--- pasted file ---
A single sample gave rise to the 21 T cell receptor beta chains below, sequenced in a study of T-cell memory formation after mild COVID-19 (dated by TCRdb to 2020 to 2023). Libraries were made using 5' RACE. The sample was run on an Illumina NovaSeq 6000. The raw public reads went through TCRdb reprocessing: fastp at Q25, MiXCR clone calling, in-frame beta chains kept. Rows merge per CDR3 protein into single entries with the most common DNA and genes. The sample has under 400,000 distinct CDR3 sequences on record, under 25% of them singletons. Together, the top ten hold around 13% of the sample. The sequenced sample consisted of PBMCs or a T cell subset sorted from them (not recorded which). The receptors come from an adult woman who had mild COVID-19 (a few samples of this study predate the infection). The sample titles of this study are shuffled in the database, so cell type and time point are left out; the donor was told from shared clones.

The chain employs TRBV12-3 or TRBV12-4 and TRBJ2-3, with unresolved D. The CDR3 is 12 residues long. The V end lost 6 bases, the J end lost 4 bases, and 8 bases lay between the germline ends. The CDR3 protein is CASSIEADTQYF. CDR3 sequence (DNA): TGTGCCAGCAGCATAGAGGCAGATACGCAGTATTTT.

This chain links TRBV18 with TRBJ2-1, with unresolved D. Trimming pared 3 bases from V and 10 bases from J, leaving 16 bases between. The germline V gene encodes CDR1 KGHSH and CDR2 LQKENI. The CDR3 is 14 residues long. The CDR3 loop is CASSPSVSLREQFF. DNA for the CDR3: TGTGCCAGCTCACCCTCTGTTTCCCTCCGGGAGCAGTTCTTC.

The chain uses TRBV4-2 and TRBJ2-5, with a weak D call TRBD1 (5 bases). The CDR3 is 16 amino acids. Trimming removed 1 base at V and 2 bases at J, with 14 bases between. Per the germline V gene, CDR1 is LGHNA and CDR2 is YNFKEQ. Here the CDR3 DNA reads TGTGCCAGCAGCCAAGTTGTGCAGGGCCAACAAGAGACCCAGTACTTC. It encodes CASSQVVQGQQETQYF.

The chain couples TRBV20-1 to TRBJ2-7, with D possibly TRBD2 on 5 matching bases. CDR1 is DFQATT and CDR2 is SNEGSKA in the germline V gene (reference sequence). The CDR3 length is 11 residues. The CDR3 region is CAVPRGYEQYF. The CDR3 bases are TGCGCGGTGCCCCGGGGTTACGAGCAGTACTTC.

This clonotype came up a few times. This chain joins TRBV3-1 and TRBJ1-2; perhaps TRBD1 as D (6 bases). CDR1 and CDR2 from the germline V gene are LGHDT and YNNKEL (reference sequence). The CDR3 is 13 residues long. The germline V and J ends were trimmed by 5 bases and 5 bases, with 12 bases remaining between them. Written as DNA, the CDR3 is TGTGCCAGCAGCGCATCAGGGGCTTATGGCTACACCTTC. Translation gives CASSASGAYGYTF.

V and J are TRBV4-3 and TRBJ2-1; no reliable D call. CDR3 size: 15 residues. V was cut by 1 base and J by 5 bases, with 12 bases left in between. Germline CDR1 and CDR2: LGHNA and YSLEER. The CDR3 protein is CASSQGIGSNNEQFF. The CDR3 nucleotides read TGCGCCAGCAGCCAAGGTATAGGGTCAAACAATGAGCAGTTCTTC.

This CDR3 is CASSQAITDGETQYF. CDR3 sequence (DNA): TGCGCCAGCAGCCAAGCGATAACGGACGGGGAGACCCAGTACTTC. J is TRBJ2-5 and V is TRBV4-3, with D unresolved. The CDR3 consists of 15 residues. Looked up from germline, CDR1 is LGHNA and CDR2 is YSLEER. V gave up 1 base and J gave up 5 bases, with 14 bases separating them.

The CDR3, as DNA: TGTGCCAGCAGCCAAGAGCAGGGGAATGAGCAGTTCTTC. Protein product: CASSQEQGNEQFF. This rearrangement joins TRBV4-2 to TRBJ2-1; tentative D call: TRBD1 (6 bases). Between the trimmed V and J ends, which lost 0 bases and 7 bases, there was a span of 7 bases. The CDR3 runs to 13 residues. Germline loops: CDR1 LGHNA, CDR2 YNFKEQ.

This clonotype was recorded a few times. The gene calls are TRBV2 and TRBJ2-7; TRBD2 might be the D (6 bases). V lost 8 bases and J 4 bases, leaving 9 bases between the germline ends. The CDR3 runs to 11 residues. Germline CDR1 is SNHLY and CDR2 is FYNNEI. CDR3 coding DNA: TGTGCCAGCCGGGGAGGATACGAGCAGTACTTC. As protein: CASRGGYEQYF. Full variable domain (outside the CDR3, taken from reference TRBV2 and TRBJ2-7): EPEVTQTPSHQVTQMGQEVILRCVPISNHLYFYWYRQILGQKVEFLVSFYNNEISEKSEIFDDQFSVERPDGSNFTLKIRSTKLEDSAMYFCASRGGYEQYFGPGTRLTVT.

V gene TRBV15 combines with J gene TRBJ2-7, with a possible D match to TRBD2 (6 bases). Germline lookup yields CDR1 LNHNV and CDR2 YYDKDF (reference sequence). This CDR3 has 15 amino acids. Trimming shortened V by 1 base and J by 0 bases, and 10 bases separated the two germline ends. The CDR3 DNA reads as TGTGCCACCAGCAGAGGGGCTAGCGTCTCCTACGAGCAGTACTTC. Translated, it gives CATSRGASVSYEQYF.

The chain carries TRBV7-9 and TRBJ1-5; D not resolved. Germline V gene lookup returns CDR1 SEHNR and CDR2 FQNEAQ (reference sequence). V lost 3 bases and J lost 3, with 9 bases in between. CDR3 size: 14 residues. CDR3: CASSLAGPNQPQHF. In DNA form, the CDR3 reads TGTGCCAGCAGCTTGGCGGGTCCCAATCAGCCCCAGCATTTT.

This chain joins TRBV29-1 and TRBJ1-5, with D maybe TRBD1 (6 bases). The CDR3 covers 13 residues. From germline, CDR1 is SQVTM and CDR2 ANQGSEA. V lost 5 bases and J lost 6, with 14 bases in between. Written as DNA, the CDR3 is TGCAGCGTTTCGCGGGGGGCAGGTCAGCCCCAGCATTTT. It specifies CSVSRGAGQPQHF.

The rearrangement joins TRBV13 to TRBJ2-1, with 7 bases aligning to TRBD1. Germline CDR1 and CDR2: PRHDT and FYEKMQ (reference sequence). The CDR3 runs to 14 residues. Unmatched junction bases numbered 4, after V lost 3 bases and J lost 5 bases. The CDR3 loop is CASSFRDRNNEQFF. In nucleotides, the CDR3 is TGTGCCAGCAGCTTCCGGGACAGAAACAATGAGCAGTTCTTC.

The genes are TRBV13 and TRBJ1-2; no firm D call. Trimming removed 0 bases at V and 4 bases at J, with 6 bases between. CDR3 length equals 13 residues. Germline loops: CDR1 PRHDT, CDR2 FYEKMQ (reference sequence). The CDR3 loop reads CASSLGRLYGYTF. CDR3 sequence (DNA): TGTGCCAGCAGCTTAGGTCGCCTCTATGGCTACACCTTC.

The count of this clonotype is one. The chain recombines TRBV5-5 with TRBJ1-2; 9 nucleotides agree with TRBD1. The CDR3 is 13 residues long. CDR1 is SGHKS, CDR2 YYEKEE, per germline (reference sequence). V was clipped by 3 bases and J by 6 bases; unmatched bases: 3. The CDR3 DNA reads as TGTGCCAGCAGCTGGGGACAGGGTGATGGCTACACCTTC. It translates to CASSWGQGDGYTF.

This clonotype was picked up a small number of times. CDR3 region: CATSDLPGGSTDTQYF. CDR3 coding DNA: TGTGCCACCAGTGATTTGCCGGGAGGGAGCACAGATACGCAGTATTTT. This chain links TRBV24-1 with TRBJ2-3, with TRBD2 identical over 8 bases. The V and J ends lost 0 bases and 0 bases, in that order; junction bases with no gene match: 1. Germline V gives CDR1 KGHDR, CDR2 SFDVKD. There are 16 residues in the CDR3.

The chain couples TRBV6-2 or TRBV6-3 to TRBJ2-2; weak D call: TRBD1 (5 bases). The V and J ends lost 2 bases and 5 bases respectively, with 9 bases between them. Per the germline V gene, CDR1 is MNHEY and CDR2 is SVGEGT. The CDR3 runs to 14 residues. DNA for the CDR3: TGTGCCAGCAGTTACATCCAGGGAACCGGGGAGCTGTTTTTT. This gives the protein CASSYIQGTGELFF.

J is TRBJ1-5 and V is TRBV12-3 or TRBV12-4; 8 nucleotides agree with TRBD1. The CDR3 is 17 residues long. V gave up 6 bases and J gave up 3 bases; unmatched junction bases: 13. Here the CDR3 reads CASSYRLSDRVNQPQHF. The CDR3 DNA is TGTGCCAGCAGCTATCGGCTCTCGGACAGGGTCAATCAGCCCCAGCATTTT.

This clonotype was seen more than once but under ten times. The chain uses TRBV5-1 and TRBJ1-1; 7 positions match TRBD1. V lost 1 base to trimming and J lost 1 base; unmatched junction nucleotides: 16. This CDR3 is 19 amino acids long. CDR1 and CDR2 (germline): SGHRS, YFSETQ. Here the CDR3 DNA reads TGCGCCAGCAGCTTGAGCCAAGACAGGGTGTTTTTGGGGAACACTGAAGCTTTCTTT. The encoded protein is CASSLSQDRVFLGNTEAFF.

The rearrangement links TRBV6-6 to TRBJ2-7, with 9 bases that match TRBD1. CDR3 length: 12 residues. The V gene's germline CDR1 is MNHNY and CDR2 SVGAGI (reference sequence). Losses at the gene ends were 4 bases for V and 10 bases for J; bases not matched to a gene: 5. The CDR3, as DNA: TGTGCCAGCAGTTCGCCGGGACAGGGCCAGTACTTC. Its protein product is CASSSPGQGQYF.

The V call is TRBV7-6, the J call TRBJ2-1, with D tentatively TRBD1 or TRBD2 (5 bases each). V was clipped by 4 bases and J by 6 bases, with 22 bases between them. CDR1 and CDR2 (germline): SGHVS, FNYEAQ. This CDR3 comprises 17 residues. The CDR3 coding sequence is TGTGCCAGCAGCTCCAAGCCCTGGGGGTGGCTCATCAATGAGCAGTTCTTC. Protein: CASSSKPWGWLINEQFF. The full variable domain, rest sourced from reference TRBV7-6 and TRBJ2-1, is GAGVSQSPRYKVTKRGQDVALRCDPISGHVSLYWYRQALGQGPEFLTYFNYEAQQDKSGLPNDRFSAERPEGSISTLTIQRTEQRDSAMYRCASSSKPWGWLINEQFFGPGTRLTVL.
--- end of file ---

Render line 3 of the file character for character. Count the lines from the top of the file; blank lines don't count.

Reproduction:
This chain links TRBV18 with TRBJ2-1, with unresolved D. Trimming pared 3 bases from V and 10 bases from J, leaving 16 bases between. The germline V gene encodes CDR1 KGHSH and CDR2 LQKENI. The CDR3 is 14 residues long. The CDR3 loop is CASSPSVSLREQFF. DNA for the CDR3: TGTGCCAGCTCACCCTCTGTTTCCCTCCGGGAGCAGTTCTTC.